Feeling a draft coming on

January 03, 2003|By Clarence Page

WASHINGTON - Greetings, young'ns. Uncle Charlie wants you. Yes, Rep. Charles B. Rangel, a New York Democrat and Korean War veteran who voted against President Bush's Iraq war powers resolution, has announced plans to introduce a bill to reinstate the military draft.

But cheer up, kids. The Bush administration has assured us that it would rather eat old Al Gore-Joe Lieberman bumper stickers than bring back the draft and, inevitably, huge waves of anti-draft demonstrations.

For example, when CNN's Larry King asked in mid-December whether there might be a draft, Defense Secretary Donald Rumsfeld responded, "Absolutely not. Absolutely not. No!"

Today's military wants well-educated, highly trained and deeply committed technicians to run its high-tech gadgets and to stick around for more than the two-year maximum tour of duty Uncle Sam requires of draftees.

So why does Mr. Rangel want to bring back the draft? He wants to make a political point. As he said Sunday on CNN, we Americans have gotten "too cavalier" about using our military to enforce our foreign policy.

"I think if we [members of Congress] went home and found out that there were families concerned about their kids going off to war, there would be more cautiousness and more willingness to work with the international community than to say `Our way or the highway.'"

He's right. Without a draft, we Americans feel a lot less involved in our wars than we used to. Beirut, Grenada, Panama, the first Persian Gulf war and Afghanistan have scrolled across the background of our lives as just another TV show between The Bachelor, American Idol and The Sopranos.

With most Americans looking the other way, as Mr. Rangel suggests, the unilateralist hawks who want the United States to go it alone in imposing our policies around the world have too easy a time getting what they want. If we do go to war, we should do it with the rest of the world's support.

It is easy to understand why Mr. Rangel would think the return of the draft would make his fellow members of Congress think a little longer and harder before they send our nation's sons and daughters into harm's way. Ask your parents, children. Or your grandparents. Nothing took the steam out of the antiwar movement as rapidly and completely as the birth of the all-volunteer army.

Yup, the return of the draft certainly would turn congressional trips home into a far more bracing experience.

Which is precisely why it's not likely to happen.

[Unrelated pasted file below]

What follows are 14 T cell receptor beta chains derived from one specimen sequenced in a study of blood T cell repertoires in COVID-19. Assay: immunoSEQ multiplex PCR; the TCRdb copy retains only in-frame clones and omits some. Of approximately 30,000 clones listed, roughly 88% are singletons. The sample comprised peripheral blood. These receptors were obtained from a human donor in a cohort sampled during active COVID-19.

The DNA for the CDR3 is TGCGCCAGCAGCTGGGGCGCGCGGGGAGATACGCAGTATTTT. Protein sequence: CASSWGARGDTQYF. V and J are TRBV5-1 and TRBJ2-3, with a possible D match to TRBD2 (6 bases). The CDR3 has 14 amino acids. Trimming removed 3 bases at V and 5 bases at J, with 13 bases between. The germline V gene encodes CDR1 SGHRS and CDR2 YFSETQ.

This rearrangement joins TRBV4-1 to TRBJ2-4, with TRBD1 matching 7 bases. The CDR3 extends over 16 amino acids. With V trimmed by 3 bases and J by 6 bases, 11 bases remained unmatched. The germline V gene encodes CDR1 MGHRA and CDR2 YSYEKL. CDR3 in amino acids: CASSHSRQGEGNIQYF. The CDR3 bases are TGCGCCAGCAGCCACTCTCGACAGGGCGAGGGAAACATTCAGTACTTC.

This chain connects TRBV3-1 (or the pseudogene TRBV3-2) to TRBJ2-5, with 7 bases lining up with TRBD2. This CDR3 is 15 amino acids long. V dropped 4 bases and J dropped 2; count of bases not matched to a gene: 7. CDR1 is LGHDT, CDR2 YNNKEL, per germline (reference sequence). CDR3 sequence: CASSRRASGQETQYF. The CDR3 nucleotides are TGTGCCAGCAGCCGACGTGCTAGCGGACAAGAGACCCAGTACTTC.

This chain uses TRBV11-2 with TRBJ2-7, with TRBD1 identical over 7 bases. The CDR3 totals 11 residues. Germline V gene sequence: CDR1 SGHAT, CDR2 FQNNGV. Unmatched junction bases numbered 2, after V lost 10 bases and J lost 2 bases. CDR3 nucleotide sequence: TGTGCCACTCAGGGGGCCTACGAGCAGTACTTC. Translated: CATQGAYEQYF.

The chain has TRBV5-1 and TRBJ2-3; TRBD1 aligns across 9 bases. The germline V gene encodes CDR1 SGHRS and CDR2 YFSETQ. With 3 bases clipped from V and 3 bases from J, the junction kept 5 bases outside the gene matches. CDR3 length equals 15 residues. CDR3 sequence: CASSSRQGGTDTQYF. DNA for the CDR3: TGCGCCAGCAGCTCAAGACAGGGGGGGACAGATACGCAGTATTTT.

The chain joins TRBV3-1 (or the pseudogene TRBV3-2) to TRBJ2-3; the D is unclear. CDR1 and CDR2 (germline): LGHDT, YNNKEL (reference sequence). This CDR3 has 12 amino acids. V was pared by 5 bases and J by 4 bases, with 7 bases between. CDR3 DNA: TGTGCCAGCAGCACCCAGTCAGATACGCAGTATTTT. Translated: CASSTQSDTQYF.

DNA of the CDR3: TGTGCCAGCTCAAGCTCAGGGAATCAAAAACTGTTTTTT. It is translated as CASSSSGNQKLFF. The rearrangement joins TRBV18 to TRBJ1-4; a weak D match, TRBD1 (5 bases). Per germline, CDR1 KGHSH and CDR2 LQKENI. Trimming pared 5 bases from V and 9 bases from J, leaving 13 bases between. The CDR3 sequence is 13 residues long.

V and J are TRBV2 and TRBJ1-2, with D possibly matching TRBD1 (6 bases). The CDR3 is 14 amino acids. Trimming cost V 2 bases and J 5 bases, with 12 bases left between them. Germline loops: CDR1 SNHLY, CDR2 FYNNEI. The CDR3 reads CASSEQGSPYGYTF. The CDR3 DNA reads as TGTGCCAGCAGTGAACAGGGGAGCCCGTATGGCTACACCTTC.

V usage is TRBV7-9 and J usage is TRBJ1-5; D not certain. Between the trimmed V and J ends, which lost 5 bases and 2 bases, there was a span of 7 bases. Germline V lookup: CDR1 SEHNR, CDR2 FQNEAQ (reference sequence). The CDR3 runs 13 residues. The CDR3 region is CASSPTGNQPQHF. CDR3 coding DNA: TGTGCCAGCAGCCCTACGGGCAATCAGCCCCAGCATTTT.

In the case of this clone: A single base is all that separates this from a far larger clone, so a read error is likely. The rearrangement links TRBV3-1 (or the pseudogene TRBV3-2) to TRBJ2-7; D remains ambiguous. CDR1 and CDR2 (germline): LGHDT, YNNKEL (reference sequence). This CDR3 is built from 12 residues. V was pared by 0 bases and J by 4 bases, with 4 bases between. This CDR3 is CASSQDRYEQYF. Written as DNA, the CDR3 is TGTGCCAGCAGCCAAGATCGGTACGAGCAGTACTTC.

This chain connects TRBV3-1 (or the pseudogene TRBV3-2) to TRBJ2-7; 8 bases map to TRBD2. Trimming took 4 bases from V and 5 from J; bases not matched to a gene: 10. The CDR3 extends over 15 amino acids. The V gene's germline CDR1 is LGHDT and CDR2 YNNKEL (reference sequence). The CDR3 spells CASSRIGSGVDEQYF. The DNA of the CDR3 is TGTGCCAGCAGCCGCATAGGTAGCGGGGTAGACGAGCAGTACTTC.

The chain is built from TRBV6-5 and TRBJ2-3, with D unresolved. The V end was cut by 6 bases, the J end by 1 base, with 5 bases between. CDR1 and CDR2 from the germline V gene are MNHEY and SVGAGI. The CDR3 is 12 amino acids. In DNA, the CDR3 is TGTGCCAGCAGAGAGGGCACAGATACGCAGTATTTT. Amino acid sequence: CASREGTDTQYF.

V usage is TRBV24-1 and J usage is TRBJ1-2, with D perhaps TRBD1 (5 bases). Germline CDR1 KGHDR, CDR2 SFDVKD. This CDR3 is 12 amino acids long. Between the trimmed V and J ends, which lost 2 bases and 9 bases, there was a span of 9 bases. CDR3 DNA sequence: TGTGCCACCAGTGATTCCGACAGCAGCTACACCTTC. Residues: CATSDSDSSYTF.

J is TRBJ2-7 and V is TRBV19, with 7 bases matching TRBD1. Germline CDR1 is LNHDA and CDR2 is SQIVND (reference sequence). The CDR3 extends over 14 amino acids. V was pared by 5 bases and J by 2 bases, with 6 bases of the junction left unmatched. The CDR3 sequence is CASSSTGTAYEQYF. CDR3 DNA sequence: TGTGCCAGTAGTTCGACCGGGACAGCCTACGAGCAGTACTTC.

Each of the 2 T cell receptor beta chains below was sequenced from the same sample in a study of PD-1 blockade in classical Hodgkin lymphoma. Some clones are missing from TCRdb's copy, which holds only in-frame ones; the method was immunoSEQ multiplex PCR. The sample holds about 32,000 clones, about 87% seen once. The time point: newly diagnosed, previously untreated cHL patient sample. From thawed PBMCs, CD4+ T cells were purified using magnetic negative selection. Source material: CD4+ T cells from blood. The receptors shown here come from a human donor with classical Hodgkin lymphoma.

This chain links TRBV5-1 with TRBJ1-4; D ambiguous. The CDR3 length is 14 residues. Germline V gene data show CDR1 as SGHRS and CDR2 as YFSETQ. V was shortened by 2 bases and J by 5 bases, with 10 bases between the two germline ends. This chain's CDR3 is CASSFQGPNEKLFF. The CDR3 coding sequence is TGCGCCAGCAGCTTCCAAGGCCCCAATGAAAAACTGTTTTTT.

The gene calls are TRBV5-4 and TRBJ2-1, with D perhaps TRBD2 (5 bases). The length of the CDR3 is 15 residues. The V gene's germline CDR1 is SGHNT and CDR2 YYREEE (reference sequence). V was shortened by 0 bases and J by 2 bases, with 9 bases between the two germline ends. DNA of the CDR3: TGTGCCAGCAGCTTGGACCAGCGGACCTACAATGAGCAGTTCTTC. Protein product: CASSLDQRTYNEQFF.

Besides, the experience of previous drafts indicates that the sacrifice would most likely not be spread very evenly. Kids with money, power and connections inevitably find ways to get out of drafts that snatch up the rest of us.

Besides, this is a different kind of era for Americans. Whether we realize it or not, we all were drafted on 9/11. When foreign intruders invaded mainland America for the first time since the War of 1812, and took thousands of casualties, every American was drafted.

Suddenly, after generations of going to wars elsewhere, war came to us. As Americans under fire we all have a wartime obligation to pay attention, pitch in and make sacrifices, if only to save our own hides.

Unfortunately, the Bush administration, eager to please voters in an era of feel-good politics, has been reluctant to ask for sacrifices other than, say, some of our privacy rights and civil liberties.

Our gas-guzzlers burn more gasoline than the oil shock of the early 1970s. Yet the administration that has oil industry veterans for president, vice president and national security adviser has given remarkably little attention to our nation's continued dependency on foreign oil, other than to propose drilling for more in Alaska's wildlife regions.

An administration that does not ask Americans to sacrifice muscle cars and sport utility vehicles is not likely to ask us to give up our young people to a military draft.

But I appreciate Mr. Rangel's efforts to raise the right questions. Someday Mr. Bush might give us some answers.

Clarence Page is a columnist for the Chicago Tribune, a Tribune Publishing company. His column appears Fridays in The Sun.

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